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Featured Word -- in⋅spire

with some uses in writing & poetry

[in-spahyuhr]  verb, -spired, -spir⋅ing.
–verb (used with object)
- to fill with an animating, quickening, or exalting influence:  His courage inspired his followers.
- to produce or arouse (a feeling, thought, etc.):  to inspire confidence in others.
- to fill or affect with a specified feeling, thought, etc.:  to inspire a person with distrust.
- to communicate or suggest by a divine or supernatural influence:  writings inspired by God.
- to guide or control by divine influence.
- to give rise to, bring about, cause, etc.:  a philosophy that inspired a revolution.
- to take (air, gases, etc.) into the lungs in breathing; inhale.
–verb (used without object)
- to give inspiration.
- to inhale.
1300–50; ME inspiren < L inspīrāre to breathe upon or into, equiv. to in- + spīrāre to breathe
in⋅spir⋅a⋅tive - adjective
in⋅spir⋅er - noun
in⋅spir⋅ing⋅ly - adverb
Random House Dictionary, 2009
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* To affect, guide, or arouse by divine influence.
* To fill with enlivening or exalting emotion: hymns that inspire the congregation; an artist who was inspired by Impressionism.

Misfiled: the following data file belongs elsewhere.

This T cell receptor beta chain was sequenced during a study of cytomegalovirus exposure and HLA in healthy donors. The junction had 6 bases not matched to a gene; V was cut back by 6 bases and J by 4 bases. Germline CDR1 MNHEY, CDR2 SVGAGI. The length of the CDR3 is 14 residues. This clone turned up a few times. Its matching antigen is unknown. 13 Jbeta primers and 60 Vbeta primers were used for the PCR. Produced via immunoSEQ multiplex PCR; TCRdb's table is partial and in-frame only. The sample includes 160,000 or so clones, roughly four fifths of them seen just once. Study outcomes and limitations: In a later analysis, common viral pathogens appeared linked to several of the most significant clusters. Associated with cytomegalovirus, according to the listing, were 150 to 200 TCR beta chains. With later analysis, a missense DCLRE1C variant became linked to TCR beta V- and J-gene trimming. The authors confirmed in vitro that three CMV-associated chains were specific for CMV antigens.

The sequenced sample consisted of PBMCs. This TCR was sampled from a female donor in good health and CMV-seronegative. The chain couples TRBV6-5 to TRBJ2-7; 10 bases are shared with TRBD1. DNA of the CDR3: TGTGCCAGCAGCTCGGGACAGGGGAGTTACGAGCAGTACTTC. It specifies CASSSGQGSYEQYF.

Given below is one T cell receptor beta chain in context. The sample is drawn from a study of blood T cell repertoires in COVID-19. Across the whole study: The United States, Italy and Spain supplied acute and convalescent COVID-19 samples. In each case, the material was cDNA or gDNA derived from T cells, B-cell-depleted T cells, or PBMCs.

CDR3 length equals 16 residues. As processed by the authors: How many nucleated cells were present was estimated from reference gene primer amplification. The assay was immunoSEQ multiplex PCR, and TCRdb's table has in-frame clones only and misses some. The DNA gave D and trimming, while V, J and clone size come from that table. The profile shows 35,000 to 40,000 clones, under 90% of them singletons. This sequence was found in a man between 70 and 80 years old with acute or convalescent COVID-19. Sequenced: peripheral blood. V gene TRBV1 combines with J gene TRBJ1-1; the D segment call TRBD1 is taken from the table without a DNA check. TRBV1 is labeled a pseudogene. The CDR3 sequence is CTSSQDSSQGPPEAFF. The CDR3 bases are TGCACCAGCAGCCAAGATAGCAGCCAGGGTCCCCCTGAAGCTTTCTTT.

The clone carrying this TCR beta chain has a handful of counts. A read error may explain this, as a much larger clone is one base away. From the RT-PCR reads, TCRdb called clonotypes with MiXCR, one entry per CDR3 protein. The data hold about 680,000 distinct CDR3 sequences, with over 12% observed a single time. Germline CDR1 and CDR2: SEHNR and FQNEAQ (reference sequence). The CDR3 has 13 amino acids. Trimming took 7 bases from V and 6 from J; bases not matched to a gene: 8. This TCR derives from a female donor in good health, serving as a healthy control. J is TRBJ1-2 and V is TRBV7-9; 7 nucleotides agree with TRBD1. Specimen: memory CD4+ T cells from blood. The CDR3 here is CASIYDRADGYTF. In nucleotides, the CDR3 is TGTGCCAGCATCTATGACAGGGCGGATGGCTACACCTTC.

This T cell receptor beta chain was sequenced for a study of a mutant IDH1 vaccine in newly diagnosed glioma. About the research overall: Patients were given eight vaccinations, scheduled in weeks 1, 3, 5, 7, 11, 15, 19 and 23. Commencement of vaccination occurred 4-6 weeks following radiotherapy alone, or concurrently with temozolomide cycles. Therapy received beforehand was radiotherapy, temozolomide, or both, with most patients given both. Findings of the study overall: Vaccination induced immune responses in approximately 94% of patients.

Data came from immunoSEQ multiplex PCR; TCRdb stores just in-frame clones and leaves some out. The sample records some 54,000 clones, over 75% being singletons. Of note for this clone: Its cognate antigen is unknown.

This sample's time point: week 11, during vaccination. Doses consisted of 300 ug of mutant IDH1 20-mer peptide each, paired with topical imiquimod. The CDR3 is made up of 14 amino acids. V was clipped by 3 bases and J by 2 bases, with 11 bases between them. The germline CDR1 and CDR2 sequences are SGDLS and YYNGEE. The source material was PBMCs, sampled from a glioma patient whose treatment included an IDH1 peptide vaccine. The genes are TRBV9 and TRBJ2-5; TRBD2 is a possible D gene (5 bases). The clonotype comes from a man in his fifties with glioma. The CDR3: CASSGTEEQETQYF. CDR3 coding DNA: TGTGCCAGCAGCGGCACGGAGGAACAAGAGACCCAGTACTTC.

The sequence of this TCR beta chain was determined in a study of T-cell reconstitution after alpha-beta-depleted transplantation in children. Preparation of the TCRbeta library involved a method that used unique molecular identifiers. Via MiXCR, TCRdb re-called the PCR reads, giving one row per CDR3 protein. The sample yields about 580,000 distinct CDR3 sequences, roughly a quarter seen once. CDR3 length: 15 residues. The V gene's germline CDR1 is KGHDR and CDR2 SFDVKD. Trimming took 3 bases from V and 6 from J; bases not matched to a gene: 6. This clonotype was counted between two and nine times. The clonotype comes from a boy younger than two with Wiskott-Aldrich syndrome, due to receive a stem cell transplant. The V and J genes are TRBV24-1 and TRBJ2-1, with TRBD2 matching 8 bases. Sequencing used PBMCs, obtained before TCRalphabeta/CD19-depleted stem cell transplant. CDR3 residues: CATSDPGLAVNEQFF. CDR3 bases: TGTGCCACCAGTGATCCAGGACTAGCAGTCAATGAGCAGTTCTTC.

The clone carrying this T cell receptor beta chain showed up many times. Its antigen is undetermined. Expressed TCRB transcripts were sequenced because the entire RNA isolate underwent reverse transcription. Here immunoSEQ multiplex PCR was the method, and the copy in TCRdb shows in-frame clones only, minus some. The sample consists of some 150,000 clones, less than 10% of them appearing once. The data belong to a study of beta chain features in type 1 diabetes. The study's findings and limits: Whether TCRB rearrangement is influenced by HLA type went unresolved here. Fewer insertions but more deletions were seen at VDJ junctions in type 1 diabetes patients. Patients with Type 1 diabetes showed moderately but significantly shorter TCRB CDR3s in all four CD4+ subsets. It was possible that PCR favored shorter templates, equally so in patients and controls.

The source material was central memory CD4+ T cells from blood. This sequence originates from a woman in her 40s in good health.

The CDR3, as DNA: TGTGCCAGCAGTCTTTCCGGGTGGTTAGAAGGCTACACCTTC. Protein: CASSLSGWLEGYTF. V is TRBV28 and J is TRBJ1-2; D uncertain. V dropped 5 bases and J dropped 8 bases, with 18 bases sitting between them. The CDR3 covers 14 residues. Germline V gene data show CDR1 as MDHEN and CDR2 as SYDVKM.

* To draw forth; elicit or arouse: a teacher who inspired admiration and respect.
* To be the cause or source of; bring about: an invention that inspired many imitations.
To breathe on.
To breathe life into.
 [Middle English enspiren, from Old French enspirer, from Latin īnspīrāre : in-, into; see in-2 + spīrāre, to breathe.]
in·spir'er - noun
The American Heritage Dictionary of the English Language, 2006

Word Of The Day



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inspire - verb
- to be the origin or source of a poetic or artistic idea
  Example:  An incident in his childhood inspired the poem.
To breathe into; to fill with the breath; to animate:
When Zephirus eek, with his sweete breath, Inspir[`e]d hath in every holt and health The tender crops.  Chaucer.
Descend, ye Nine, descend and sing, The breathing instruments inspire.  Pope.
To infuse into the mind; to communicate to the spirit; to convey, as by a divine or supernatural influence; to disclose preternaturally; to produce in, as by inspiration:
And generous stout courage did inspire.  Spenser.
But dawning day new comfort hath inspired.  Shakespeare
Erato, thy poet's mind inspire, And fill his soul with thy celestial fire.  Dryden.
And when the wind amongst them did inspire, They wav[`e]d like a penon wide dispread.  Spenser.
Some translations:
Czech:  inspirovat
Danish:  inspirere
French:  inspirer
German:  anregen
Italian:  ispirare
Norwegian:  inspirere
Portuguese:  inspirar
Romanian:  a inspira
Spanish:  inspirar
Swedish:  inspirera